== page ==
Pop-up gardens planned across Southbank, Bankside, and London Bridge

Cityscapes, a not-for-profit alliance of artists and designers, is planning the temporary gardens as part of the inaugural Chelsea Fringe festival timed to coincide with the RHS Chelsea Flower Show.

The group has teamed up with seven members of the South Bank and Bankside Cultural Quarter: the Design Museum, the Architecture Foundation, Tate Modern, the National Theatre, the London Eye, The Old Vic Tunnels and the Imperial War Museum.

According to Cityscapes, famous names from art, fashion, theatre, architecture, music and dance will work with accomplished garden designers to create new garden installations offering unexpected and unusual solutions to design and social challenges.

“With the the world’s eyes on us for the Olympics, what better time to show a blooming London by greening up some of London’s best landmarks?” asks Cityscapes director Darryl Moore.

“Cityscapes is a series of cross-disciplinary. collaborations aimed at producing six innovative green spaces in the cultural heartland of London’s South Bank and Bankside.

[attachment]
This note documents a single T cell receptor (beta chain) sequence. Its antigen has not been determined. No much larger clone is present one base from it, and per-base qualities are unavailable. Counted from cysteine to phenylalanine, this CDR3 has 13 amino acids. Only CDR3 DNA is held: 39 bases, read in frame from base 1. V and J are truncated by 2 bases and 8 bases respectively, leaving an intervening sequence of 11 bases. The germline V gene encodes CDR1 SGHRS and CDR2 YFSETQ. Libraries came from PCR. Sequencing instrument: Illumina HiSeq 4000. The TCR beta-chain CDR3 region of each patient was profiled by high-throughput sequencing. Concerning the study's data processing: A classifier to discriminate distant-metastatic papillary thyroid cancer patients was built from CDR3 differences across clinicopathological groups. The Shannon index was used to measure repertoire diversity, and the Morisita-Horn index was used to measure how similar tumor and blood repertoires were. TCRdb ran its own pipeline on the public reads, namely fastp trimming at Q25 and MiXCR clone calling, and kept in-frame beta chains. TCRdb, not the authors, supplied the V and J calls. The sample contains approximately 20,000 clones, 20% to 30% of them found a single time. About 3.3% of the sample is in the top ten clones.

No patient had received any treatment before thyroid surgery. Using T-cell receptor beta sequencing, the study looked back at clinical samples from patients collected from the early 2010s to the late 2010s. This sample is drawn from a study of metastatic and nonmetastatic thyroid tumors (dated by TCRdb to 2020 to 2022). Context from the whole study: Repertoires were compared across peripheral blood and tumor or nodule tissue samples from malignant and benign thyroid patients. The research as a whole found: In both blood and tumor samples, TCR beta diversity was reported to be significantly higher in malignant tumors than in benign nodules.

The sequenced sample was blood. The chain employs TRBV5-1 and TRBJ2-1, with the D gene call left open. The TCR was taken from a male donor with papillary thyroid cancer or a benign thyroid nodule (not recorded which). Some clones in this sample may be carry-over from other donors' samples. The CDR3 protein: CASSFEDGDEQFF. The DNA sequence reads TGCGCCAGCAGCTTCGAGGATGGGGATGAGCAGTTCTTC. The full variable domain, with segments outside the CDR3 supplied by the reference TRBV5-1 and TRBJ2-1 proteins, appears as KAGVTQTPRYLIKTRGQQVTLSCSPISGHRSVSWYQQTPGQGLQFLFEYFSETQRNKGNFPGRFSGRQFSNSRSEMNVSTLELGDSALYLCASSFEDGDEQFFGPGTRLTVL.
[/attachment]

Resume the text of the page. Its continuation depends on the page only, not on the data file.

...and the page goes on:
“It’s about taking show gardens to the streets – producing floral drift downriver from Chelsea to the South Bank.”

While the Chelsea Flower Show runs for just a few days in late May, Cityscapes wants its temporary gardens to remain in place for nearly four months from 19 May till The Mayor’s Thames Festival in early September.

“Following the project they will be found new homes where they will become an integral part of the social fabric of their new communities,” says Darryl Moore.

Old Vic artistic director Kevin Spacey has lent his backing to Cityscapes’ ideas.

“The creative challenges and imaginative possibilities Cityscapes offer excite us and we can see how it will be a unique experience for both Londoners and visitors, in what is going to be a stimulating and busy year,” says Kevin Spacey.

“We see the garden as something that will complement and interact with the diverse range of events we host at The Old Vic Tunnels, as well as those in the Cultural Quarter as a whole.”

Andy Sturgeon created this temporary garden inside a capsule of the London Eye to promote the cityscapes project. The capsule was also marketing champagne, and so there was lots of champagne in the pod alongside the petunias.


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